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San Marcos author David Grant Urban, 61, recently placed as a Finalist at the 2018 American Fiction Awards Courtesy photo
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San Marcos author talks about his award-winning debut novel set in San Diego

SAN MARCOS — Becoming a successful writer isn’t something that is achieved overnight, just ask San Marcos author David Grant Urban.

Urban, 61, who recently won a few awards for his debut novel “A Line Intersected,” is a property inspector for insurance companies during the day, but a writer the rest of the time. His winning book took more than four years to write and get published.

David Grant Urban’s award-winning debut novel. Courtesy photo

“I see thousands of homes, sometimes of the rich and famous, mega-mansions you can’t believe. All confidential, of course, but it’s amazing what people will confide while touring a house. Great material for a novelist,” he laughed.

“A Line Intersected” is published by Fat Dog Books, a small independent publisher which was one of the first three publishers Urban approached. The novel recently placed as a Finalist at the 2018 American Fiction Awards and was awarded an Honorable Mention at the 2018 Beach Book Festival and the 2018 Hollywood Book Festival.

“It’s great to be recognized at any level,” he said. “All authors have a secret fear that maybe they are the sole fan of their work. Awards help to dispel that self-doubt. With so much talent out there, I’m thrilled to be making the cut at these book awards.”

True life

Urban’s novel is a literary noir mystery set in San Diego and is the story of a man trying to find his wife’s killers and exact revenge.

“It was written partly as a reaction against the ‘super-hero’ thrillers so popular now,” he said. “My hero is not ex-military, cannot beat up six guys at once, has no inside contacts at the police/military intelligence branches, is not a firearms expert and has never even fired a gun. In fact, when he comes into possession of a handgun he dumps it into the sewer.”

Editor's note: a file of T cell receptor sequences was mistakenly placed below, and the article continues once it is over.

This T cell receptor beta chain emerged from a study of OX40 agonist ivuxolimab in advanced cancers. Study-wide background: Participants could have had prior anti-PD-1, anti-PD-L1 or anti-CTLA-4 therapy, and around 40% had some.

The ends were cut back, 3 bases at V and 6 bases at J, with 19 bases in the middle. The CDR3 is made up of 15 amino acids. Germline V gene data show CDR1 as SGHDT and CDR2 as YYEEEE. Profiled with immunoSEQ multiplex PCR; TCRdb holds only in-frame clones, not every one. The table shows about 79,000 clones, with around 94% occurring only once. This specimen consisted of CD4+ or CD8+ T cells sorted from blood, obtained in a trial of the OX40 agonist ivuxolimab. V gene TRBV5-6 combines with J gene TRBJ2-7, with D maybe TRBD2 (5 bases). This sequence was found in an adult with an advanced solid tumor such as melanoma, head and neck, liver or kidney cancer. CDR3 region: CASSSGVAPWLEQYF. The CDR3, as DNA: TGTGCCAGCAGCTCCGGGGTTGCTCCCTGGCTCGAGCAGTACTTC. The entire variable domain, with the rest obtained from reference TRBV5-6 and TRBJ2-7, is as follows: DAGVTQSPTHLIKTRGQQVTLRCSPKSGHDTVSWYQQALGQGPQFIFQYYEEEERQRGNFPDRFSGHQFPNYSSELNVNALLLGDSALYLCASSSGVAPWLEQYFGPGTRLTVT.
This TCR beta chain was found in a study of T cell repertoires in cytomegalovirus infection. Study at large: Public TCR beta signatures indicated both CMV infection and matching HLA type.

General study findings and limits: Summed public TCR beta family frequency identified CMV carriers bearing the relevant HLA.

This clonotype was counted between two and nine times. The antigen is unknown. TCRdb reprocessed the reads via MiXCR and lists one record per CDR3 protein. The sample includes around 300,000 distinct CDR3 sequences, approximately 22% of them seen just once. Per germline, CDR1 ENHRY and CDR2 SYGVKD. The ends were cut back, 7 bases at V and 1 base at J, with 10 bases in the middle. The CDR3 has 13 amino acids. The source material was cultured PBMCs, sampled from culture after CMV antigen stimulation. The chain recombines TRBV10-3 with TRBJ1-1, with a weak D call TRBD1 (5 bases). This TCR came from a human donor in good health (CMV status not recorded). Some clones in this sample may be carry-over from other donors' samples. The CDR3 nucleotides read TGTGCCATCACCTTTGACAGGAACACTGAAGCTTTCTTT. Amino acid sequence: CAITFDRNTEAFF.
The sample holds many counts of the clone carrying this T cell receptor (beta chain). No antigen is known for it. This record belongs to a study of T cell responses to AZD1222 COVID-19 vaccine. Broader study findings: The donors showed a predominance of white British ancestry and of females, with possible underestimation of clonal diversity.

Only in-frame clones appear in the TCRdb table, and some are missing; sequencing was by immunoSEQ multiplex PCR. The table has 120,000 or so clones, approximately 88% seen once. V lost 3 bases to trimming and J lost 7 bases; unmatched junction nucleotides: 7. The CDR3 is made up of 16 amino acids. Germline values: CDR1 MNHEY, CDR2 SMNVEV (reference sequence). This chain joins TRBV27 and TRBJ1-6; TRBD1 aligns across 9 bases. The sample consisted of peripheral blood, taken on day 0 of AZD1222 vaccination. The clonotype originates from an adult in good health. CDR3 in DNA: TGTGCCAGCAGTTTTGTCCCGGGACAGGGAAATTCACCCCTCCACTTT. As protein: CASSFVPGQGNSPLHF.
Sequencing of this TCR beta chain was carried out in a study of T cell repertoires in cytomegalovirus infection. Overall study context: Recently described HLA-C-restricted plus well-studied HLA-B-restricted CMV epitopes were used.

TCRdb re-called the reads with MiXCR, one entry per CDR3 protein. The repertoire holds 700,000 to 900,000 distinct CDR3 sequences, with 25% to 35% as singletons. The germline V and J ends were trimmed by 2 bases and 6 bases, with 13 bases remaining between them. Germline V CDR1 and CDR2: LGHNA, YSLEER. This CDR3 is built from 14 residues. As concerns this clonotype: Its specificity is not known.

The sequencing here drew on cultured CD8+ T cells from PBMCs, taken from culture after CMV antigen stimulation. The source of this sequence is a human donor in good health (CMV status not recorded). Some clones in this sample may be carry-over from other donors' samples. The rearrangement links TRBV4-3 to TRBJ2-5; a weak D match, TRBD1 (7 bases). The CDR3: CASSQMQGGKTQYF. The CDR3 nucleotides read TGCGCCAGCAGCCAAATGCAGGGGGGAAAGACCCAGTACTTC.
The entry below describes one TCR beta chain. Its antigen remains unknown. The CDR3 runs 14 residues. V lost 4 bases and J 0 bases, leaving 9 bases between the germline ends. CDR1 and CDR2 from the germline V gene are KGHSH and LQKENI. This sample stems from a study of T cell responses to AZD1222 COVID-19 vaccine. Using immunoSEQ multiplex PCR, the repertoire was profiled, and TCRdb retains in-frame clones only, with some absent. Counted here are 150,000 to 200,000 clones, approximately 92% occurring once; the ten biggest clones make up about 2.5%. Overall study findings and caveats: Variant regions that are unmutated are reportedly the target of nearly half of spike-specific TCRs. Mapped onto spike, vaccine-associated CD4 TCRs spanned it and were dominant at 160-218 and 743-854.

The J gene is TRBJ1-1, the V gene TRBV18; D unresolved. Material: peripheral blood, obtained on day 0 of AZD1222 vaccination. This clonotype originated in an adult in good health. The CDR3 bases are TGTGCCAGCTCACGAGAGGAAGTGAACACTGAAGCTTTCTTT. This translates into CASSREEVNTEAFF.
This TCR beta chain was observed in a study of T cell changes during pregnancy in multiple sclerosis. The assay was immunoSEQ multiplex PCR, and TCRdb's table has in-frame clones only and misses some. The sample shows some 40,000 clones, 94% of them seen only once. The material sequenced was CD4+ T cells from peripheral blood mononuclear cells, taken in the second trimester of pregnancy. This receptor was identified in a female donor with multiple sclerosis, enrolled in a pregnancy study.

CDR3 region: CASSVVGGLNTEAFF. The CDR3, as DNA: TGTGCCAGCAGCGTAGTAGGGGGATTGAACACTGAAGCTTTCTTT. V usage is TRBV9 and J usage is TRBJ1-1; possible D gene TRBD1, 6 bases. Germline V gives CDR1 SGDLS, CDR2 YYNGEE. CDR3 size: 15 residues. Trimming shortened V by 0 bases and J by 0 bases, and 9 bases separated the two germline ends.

“His only ally in his quest to find his wife’s murderers is a homeless old man who believes he is living in the 18th century.”   

The novel is based loosely on the real-world experience of San Diegan Christopher Jon Burns, who was arrested and falsely accused of murdering his fiancée, Tiffany Schultz, Urban said. Schultz was the first victim of the infamous serial killer Cleophus Prince (the Clairemont Killer), who went on to kill another five women. Burns said being falsely accused was worse than a nightmare and it basically ruined his life, Urban explained.

The book features real locations in San Diego, and readers can visit them and sit where the hero sits.

Cleophus Prince Jr. was convicted and sentenced to death in 1993 for the rape and murder of six women in San Diego County, California. Photo via Twitter

“I use San Diego’s history of corruption as a backdrop and did quite a bit of research,” he said. “San Diegans will recognize the ‘Enron-by-the-Sea’ aspects. Incidentally, as part of the research, I discovered the source of that infamous moniker.”  

It came from the New York Times article by John Broder, written on Sept. 7, 2004.

“Mr. Broder told me he actually did not come up with the phrase, although people give him credit for it; it was a copyrighter who titled the article, ‘Sunny San Diego Finds Itself Being Viewed as a Kind of Enron-by-the-Sea.’”

Urban said Broder doesn’t remember the copywriter’s name, unfortunately, but the Enron-by-the-Sea label went international and embarrassed San Diego city leaders for years (this was the time of the pension scandal).

“There’s a heavy thematic element that explores good and evil, heartbreaking loss, the power of love to heal and examines society from its lowest members to the highest. Readers who like to be absorbed into a novel will enjoy the book immensely, I think,” he said.

Publishing woes

 Of course, getting published remains one of the most difficult things for a writer of any genre, and Urban agreed.

“The problem for writers these days is that not only is it difficult to be published, but almost all the necessary promotion falls on the writer’s shoulders as well,” he said.